Old habits are hard to break.Despite the rumors and predictions of the demise of shopping in a physical store, the brick-and-mortar tradition is alive and well. In our recentGlobal Shopper Study, 98% of those questioned had visited a physical store to grocery shop in the last month.
Shoppers are not just perusing physical grocery stores, they are buying. With respect to total grocery spend, our survey found that the physical store still dominates in percent of total grocery spending. In fact, across the six countries in our study, 87% of the total grocery basket spend occurred in a physical store.
Dominating Grocery Spending: The Resilience of Physical Stores
Online Grocery and Physical store Spend by Country
|Market||Physical Store||Online Shopping|
This does not mean that online grocery shopping is not important, and it will surely continue to grow. Look at the percentage of shoppers currently buying groceries online in the chart below.
Online Grocery and Physical store Penetration by Country
|Market||Online Penetration||Offline Penetration|
Some European countries are well behind others and Chinese shoppers are over 60% more likely to buy groceries online than the average of the other five countries in our study. But remember, 82% of grocery spend in China still happens in a physical store.
Online Grocery Shopping on the Rise: Adapting to Changing Shopper Behavior
For brands, any rush to spend on digital needs to be balanced with continuing efforts in the traditional grocery store. Packaging, product placement, planograms, and POSM remain critical touchpoints in-store that must be optimized to maximize impact since this is where the bulk of conversion is still happening.
When shoppers are shopping online, we observed a very tight correlation between retailer market share in physical stores and the same retailers market share online.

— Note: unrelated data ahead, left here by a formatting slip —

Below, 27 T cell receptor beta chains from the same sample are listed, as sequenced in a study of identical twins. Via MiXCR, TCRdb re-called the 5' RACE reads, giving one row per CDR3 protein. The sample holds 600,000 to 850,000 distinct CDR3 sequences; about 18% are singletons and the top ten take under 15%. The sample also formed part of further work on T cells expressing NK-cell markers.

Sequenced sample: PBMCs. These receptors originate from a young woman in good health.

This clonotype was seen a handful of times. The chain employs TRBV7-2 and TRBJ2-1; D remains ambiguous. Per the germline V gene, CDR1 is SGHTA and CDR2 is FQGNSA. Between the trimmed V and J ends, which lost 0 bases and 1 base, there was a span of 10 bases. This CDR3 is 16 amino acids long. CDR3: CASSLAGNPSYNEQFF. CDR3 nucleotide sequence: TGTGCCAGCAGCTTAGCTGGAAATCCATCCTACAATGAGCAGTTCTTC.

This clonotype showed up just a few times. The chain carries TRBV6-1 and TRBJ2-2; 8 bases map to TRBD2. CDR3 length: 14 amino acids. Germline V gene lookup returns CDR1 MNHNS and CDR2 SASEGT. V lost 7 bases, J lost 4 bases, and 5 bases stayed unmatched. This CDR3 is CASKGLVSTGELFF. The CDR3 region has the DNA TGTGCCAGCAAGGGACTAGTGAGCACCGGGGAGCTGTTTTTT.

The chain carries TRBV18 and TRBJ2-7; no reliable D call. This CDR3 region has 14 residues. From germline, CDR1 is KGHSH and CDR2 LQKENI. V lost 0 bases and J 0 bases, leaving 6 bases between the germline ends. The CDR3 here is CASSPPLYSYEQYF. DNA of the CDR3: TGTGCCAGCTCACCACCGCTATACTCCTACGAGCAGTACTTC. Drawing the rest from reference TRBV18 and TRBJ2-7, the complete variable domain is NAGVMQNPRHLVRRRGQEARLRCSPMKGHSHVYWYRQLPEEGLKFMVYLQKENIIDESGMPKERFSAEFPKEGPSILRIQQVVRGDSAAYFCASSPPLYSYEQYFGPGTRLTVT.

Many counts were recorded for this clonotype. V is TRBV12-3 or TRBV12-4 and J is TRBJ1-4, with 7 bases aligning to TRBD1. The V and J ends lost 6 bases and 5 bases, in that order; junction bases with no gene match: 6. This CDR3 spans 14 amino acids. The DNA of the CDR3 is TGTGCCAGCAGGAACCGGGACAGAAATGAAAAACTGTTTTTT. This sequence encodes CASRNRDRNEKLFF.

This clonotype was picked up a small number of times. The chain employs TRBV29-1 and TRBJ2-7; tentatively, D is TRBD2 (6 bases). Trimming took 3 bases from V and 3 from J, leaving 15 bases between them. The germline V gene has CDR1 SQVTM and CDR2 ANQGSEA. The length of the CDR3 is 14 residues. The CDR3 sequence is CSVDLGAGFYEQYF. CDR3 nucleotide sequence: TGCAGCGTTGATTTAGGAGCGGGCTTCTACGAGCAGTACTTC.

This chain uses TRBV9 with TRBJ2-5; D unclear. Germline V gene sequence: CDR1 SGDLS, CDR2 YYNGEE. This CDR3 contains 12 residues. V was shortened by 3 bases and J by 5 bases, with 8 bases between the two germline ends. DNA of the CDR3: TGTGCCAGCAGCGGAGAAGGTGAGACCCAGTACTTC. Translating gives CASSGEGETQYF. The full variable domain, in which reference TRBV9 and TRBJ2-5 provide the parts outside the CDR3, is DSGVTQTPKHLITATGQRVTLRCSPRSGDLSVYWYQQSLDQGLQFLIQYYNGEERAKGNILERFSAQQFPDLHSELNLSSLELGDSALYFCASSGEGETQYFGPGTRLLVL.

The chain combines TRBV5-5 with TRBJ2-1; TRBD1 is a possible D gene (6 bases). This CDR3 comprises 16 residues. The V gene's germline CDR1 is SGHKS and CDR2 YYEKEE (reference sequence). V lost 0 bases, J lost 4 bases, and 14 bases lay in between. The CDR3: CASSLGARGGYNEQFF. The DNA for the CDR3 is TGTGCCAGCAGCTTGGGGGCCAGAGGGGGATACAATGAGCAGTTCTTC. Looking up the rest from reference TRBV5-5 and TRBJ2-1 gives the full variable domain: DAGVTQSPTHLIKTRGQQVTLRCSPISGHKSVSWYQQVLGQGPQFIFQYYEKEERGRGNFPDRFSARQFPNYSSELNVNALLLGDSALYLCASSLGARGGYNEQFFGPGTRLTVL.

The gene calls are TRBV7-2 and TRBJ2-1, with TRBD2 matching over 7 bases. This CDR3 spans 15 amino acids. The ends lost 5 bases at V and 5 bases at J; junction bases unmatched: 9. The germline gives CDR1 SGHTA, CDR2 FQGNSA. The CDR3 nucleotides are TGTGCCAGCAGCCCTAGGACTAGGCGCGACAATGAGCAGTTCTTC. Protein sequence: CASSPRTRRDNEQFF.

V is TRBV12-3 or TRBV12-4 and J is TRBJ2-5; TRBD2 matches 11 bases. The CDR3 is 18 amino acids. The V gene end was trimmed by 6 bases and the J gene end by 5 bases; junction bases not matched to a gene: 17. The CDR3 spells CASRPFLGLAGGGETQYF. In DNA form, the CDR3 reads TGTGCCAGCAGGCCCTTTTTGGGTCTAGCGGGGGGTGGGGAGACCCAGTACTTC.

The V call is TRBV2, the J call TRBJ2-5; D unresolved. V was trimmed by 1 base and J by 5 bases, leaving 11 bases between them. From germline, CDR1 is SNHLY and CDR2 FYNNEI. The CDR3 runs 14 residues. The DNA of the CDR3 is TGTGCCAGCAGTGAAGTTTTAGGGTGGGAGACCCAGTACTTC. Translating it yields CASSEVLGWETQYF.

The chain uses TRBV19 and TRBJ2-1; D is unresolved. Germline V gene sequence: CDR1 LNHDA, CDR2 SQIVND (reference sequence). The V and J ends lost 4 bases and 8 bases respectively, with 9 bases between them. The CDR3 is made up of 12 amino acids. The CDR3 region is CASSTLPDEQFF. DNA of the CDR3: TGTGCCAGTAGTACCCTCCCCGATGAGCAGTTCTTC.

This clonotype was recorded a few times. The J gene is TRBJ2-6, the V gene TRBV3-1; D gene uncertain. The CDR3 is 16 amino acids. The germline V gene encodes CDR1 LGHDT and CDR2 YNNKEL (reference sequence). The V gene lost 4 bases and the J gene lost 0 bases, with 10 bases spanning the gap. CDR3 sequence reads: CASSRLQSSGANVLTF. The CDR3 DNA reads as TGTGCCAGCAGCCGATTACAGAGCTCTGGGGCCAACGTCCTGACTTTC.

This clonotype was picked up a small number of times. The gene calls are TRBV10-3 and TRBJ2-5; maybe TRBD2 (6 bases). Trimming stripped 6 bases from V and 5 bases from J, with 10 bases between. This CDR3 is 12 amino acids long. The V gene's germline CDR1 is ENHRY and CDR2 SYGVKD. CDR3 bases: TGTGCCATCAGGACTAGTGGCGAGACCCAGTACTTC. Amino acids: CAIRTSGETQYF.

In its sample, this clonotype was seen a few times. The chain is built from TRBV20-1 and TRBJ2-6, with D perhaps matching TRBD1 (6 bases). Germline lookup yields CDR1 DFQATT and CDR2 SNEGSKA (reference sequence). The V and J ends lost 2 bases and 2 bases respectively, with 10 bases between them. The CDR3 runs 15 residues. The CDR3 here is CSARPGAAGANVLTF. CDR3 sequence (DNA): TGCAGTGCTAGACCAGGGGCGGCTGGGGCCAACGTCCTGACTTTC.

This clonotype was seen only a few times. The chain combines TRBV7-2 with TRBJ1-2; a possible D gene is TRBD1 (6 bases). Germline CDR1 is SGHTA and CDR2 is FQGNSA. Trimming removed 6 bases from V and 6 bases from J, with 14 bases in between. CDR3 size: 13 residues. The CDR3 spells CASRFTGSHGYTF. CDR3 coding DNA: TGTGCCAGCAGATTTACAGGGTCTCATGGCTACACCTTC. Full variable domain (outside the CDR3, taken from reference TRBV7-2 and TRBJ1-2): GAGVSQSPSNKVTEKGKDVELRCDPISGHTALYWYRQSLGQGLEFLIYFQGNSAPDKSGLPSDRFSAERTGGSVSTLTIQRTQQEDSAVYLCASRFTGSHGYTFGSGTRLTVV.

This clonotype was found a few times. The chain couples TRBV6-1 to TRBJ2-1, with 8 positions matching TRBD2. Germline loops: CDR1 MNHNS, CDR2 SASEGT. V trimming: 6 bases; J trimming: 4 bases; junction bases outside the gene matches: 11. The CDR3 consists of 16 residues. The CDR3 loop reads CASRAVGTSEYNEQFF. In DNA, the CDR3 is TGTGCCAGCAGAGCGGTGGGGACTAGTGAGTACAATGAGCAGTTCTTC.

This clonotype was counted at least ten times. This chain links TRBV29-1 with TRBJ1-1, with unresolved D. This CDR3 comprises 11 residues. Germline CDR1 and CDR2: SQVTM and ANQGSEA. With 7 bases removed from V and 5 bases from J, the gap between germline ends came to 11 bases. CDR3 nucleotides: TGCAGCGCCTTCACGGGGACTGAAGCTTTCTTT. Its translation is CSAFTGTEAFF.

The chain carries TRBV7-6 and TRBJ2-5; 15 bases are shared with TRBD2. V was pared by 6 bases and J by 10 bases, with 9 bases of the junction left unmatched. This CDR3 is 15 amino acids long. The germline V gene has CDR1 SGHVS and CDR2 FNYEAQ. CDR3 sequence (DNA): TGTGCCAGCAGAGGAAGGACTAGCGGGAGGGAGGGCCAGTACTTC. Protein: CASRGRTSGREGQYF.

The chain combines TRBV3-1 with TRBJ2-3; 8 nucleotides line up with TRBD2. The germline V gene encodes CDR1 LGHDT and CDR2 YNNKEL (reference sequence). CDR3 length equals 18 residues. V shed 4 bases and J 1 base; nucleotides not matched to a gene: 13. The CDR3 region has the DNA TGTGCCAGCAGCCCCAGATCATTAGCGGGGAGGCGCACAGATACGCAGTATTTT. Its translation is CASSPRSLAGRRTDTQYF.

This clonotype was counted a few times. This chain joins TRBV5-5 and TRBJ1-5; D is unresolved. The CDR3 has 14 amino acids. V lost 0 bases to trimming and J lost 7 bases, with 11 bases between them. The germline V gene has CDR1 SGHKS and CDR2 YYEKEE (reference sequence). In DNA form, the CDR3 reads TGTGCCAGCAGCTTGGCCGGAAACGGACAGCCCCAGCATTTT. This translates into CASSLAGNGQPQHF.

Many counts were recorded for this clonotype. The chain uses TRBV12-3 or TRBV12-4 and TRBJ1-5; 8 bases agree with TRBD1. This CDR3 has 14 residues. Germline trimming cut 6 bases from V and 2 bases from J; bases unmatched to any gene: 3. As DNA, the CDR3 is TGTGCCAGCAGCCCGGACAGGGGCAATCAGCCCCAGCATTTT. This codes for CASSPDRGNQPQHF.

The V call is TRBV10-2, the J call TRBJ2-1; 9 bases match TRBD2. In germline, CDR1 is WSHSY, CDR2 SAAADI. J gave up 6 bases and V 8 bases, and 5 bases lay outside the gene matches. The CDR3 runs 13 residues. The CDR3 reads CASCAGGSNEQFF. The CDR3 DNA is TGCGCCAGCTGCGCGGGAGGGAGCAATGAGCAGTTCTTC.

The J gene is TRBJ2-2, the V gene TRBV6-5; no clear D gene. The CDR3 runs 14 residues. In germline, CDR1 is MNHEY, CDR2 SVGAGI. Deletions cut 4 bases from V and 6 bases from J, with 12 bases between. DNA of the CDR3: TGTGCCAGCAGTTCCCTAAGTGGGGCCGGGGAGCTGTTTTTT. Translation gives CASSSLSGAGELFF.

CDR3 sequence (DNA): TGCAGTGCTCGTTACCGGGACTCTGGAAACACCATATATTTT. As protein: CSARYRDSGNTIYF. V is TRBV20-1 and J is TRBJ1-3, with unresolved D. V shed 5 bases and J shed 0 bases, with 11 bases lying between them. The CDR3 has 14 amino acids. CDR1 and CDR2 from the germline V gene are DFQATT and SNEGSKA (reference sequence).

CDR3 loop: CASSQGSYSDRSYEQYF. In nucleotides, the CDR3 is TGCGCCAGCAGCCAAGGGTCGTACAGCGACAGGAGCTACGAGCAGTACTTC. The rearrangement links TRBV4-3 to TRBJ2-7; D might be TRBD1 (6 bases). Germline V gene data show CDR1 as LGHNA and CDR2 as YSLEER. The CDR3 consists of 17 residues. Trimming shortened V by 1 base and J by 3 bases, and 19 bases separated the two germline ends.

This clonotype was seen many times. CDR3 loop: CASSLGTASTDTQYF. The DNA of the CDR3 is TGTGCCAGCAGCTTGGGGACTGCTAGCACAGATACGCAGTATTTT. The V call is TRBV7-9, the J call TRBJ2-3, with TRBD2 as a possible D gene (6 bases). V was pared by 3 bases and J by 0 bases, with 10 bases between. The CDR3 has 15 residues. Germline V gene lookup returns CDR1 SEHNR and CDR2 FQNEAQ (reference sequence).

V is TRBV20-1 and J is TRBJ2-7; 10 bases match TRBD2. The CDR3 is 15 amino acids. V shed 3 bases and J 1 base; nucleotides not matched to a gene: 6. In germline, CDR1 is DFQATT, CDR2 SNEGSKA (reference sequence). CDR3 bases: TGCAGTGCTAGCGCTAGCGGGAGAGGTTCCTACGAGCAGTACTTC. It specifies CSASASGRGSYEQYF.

Below are examples from France and the US.
A Symbiotic Relationship: Balancing Physical and Digital Strategies & The Rise of the Cashier-Less Store
In the rapidly evolving grocery retail landscape, a balance between digital and physical strategies is crucial. While online grocery shopping is growing, physical stores still dominate total grocery spending . We have also seen a rise of online shopping influencing physical store buying, In fact, the P2P institute estimated that 62% of all sales are influence by digital efforts.
While we have established the importance of the physical store, we are seeing a hybrid physical/digital shopping experience emerge.
Brands must optimize in-store experiences through packaging, product placement, planograms, and POSM. Cashier-less stores, driven by innovative technologies, offer convenience, but their impact on pricing, impulse purchases, and customer satisfaction requires careful consideration.
To adapt to these changes, retailers should enhance online shopping experiences with digital flyers, personalized offers, and seamless checkouts. AI and chatbots can enhance customer engagement. However, changes aren't solely driven by customer service improvements, as labor savings and combating theft are also factors. By understanding shifting dynamics, brands can create personalized experiences and foster loyalty, driving growth in the grocery retail industry.